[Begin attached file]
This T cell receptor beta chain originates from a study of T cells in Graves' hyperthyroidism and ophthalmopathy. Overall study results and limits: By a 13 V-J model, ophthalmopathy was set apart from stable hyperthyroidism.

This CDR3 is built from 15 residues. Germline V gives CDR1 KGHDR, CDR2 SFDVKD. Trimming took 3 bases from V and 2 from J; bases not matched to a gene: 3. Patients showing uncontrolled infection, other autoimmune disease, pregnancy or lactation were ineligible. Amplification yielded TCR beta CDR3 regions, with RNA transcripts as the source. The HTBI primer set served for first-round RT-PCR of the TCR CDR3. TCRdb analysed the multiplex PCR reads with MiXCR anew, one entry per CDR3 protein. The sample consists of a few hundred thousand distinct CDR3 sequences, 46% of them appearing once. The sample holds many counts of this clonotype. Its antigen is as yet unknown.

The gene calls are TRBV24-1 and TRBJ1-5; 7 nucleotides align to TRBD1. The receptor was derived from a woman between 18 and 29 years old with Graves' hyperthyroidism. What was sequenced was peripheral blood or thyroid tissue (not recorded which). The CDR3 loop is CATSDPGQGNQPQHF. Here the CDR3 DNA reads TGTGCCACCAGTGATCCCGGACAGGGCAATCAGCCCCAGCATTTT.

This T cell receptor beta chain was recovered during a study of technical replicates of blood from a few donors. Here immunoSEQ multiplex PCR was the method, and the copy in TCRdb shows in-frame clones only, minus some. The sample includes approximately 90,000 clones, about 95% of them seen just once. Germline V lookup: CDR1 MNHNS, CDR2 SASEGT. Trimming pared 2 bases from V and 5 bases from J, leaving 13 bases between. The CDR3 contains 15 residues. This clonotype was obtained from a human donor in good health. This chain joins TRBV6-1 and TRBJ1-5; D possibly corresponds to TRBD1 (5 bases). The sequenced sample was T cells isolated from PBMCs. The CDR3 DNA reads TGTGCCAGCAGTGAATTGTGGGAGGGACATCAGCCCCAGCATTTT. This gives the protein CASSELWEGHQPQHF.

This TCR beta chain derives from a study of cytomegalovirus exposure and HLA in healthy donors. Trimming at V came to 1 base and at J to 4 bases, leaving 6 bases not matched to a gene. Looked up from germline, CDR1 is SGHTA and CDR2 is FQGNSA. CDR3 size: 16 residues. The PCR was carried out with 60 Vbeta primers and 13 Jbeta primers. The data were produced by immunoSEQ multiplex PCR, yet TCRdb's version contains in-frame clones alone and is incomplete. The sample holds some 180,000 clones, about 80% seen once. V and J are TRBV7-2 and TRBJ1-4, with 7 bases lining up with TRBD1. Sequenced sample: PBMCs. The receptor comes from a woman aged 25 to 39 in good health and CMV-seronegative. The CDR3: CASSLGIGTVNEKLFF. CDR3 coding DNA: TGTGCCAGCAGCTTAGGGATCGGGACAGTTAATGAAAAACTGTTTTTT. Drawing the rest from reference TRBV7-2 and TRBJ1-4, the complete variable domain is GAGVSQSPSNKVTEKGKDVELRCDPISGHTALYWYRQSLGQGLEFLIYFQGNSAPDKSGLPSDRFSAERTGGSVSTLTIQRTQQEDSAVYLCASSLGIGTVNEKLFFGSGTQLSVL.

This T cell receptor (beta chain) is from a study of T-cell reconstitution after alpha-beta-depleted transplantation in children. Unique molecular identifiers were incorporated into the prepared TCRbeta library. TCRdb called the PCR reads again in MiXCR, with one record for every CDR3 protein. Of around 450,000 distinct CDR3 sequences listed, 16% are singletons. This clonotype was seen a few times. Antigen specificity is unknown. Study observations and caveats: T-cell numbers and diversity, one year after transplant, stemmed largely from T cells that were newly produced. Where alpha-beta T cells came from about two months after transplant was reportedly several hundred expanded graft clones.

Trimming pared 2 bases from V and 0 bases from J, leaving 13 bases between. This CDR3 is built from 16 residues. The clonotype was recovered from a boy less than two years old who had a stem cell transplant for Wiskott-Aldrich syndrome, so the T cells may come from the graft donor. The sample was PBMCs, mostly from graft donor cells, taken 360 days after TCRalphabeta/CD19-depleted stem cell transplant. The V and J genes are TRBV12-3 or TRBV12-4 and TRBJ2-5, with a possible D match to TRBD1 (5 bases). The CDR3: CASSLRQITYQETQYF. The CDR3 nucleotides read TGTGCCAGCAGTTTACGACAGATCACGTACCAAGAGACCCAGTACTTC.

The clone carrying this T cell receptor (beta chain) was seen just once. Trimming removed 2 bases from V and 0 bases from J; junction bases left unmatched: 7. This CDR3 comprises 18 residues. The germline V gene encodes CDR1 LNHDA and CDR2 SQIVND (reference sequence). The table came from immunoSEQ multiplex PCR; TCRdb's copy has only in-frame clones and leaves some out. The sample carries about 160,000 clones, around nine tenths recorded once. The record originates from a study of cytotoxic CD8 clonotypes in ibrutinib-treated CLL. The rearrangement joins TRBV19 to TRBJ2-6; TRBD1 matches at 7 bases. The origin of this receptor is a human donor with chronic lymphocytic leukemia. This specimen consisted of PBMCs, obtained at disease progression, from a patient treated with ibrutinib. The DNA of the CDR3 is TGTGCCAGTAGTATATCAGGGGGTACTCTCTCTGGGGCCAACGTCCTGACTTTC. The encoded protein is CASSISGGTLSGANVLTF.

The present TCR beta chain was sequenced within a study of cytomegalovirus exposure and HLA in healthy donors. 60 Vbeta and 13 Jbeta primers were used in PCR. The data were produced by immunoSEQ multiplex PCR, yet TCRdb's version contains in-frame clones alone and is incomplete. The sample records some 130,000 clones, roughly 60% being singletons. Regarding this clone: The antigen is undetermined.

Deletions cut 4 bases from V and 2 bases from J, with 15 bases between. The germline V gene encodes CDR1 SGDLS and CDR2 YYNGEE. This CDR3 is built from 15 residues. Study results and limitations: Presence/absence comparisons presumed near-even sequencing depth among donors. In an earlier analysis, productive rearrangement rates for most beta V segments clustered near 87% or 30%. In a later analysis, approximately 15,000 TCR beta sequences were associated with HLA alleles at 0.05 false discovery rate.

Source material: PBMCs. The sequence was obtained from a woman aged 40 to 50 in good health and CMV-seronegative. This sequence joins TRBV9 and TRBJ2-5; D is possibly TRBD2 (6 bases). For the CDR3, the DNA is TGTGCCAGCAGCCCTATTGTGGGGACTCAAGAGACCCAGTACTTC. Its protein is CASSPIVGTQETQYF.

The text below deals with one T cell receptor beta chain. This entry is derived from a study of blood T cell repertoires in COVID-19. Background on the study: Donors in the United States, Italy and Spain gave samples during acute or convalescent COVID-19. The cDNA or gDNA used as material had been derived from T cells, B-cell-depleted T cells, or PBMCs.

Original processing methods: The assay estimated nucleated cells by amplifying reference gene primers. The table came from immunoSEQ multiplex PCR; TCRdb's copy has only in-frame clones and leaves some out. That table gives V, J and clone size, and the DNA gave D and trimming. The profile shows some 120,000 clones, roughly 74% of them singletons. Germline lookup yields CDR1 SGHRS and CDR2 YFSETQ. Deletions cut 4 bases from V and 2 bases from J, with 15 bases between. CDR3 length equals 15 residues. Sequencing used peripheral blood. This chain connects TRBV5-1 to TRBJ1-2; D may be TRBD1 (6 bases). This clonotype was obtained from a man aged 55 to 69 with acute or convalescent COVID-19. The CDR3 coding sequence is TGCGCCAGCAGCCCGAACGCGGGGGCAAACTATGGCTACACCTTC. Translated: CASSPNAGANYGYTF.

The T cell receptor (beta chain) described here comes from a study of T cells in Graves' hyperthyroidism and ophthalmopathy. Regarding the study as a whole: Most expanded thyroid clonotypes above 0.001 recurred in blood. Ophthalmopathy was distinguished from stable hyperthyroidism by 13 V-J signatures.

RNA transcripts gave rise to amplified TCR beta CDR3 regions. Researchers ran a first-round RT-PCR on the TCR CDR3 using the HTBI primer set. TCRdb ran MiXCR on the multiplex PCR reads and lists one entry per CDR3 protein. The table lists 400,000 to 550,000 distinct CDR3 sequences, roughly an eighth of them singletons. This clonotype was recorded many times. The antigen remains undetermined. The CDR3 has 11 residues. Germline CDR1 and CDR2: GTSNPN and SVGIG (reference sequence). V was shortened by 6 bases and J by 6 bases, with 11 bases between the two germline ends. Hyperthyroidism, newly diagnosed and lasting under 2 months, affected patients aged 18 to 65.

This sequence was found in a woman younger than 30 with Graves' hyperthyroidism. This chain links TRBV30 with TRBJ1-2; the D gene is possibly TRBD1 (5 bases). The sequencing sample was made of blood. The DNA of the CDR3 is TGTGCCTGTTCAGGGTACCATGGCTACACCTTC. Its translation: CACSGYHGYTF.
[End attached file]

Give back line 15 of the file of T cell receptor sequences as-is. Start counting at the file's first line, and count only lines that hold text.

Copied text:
RNA transcripts gave rise to amplified TCR beta CDR3 regions. Researchers ran a first-round RT-PCR on the TCR CDR3 using the HTBI primer set. TCRdb ran MiXCR on the multiplex PCR reads and lists one entry per CDR3 protein. The table lists 400,000 to 550,000 distinct CDR3 sequences, roughly an eighth of them singletons. This clonotype was recorded many times. The antigen remains undetermined. The CDR3 has 11 residues. Germline CDR1 and CDR2: GTSNPN and SVGIG (reference sequence). V was shortened by 6 bases and J by 6 bases, with 11 bases between the two germline ends. Hyperthyroidism, newly diagnosed and lasting under 2 months, affected patients aged 18 to 65.